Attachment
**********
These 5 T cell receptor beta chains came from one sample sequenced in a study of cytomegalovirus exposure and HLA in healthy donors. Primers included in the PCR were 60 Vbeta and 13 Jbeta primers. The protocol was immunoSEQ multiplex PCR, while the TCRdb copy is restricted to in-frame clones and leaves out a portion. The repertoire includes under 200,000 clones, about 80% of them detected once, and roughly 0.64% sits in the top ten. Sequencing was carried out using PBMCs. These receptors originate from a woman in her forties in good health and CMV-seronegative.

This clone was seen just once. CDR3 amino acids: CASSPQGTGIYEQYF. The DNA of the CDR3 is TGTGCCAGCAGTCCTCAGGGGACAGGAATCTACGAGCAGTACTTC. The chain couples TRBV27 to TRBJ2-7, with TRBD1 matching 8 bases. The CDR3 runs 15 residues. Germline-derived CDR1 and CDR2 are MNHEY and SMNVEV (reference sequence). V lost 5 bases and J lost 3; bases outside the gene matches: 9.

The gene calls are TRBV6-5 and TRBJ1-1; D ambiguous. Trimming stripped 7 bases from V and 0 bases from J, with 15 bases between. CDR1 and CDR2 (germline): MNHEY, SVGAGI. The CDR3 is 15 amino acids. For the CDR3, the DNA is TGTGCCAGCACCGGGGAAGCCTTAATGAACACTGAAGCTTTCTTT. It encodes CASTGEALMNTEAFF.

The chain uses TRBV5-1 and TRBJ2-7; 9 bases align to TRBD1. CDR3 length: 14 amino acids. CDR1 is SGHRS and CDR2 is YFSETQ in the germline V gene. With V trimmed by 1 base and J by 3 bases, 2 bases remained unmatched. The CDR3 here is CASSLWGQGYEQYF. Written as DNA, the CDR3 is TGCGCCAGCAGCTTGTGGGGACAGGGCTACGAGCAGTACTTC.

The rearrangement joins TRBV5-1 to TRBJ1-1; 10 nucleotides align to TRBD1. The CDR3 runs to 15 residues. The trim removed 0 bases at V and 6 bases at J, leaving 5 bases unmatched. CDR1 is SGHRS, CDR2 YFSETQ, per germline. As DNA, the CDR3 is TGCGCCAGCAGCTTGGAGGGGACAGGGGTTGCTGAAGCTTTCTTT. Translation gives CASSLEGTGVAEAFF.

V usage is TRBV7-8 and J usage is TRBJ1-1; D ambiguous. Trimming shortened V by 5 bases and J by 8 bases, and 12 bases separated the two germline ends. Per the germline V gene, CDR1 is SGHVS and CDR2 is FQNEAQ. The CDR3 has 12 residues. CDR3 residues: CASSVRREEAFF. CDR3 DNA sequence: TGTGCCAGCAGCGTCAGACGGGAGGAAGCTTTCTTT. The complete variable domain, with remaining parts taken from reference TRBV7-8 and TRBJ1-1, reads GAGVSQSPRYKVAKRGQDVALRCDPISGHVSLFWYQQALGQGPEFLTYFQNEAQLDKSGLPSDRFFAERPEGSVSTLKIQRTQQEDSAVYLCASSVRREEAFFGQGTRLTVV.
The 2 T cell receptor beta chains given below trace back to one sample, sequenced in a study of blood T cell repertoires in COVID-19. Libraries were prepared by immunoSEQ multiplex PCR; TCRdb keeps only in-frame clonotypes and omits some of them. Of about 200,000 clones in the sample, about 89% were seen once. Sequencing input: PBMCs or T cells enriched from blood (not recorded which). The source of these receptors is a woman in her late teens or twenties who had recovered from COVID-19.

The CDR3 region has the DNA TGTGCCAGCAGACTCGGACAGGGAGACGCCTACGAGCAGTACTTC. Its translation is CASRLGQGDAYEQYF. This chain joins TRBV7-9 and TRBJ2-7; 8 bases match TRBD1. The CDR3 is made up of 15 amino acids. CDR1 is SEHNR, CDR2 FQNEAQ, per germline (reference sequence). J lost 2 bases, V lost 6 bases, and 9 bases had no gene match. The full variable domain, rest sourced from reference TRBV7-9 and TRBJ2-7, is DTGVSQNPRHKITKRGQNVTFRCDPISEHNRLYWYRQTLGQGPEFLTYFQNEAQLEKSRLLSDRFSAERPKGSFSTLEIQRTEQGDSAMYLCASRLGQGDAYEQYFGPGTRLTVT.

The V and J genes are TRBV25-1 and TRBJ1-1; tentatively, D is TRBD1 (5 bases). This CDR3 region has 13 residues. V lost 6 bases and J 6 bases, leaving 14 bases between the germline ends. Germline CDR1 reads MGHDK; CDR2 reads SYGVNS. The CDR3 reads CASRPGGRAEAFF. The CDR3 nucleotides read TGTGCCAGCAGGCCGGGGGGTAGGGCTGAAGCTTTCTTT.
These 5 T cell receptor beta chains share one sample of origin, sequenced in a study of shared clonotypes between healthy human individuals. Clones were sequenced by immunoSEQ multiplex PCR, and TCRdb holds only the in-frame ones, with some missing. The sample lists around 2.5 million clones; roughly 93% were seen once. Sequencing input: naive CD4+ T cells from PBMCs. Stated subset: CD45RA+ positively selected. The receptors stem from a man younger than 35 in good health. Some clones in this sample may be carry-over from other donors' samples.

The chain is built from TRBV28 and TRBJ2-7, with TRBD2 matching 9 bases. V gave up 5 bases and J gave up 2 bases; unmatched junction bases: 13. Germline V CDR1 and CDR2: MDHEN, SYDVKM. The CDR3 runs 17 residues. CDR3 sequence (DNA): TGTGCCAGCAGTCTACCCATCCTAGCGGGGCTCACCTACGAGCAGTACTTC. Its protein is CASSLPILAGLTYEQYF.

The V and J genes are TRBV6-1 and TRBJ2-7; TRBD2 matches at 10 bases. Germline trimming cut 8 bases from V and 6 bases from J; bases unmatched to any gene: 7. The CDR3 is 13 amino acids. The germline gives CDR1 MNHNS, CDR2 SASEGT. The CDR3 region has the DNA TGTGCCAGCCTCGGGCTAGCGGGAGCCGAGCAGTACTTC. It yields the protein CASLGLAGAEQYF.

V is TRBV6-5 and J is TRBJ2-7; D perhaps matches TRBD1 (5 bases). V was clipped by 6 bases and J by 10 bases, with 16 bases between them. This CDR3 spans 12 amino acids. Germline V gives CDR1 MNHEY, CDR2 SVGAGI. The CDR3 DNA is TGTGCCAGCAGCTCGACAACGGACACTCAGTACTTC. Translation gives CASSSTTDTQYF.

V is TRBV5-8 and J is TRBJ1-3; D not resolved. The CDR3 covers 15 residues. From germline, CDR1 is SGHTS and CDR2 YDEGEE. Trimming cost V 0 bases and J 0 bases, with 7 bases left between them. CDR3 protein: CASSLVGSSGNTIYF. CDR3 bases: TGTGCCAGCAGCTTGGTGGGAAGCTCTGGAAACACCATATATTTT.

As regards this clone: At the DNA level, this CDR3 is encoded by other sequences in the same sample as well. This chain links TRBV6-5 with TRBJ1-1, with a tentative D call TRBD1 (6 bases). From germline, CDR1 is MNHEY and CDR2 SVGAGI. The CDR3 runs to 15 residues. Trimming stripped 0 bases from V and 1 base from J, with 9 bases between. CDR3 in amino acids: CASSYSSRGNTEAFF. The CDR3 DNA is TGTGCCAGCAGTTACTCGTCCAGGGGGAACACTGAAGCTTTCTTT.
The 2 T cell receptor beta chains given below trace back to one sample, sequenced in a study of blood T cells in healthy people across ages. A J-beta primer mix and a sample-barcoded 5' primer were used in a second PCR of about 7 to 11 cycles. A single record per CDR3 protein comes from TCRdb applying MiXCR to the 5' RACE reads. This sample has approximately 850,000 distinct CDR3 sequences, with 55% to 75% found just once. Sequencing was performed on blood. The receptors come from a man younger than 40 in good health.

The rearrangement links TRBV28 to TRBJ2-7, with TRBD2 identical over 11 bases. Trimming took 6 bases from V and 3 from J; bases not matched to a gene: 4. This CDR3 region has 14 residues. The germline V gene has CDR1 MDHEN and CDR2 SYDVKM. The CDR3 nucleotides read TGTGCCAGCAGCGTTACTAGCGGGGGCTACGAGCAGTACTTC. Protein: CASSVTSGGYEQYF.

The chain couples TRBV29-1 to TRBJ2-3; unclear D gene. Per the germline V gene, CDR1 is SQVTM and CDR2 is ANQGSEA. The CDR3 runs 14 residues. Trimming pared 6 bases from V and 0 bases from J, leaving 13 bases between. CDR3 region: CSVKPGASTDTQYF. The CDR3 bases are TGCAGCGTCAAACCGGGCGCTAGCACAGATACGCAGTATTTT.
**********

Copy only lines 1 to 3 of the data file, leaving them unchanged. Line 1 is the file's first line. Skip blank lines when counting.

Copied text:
These 5 T cell receptor beta chains came from one sample sequenced in a study of cytomegalovirus exposure and HLA in healthy donors. Primers included in the PCR were 60 Vbeta and 13 Jbeta primers. The protocol was immunoSEQ multiplex PCR, while the TCRdb copy is restricted to in-frame clones and leaves out a portion. The repertoire includes under 200,000 clones, about 80% of them detected once, and roughly 0.64% sits in the top ten. Sequencing was carried out using PBMCs. These receptors originate from a woman in her forties in good health and CMV-seronegative.

This clone was seen just once. CDR3 amino acids: CASSPQGTGIYEQYF. The DNA of the CDR3 is TGTGCCAGCAGTCCTCAGGGGACAGGAATCTACGAGCAGTACTTC. The chain couples TRBV27 to TRBJ2-7, with TRBD1 matching 8 bases. The CDR3 runs 15 residues. Germline-derived CDR1 and CDR2 are MNHEY and SMNVEV (reference sequence). V lost 5 bases and J lost 3; bases outside the gene matches: 9.

The gene calls are TRBV6-5 and TRBJ1-1; D ambiguous. Trimming stripped 7 bases from V and 0 bases from J, with 15 bases between. CDR1 and CDR2 (germline): MNHEY, SVGAGI. The CDR3 is 15 amino acids. For the CDR3, the DNA is TGTGCCAGCACCGGGGAAGCCTTAATGAACACTGAAGCTTTCTTT. It encodes CASTGEALMNTEAFF.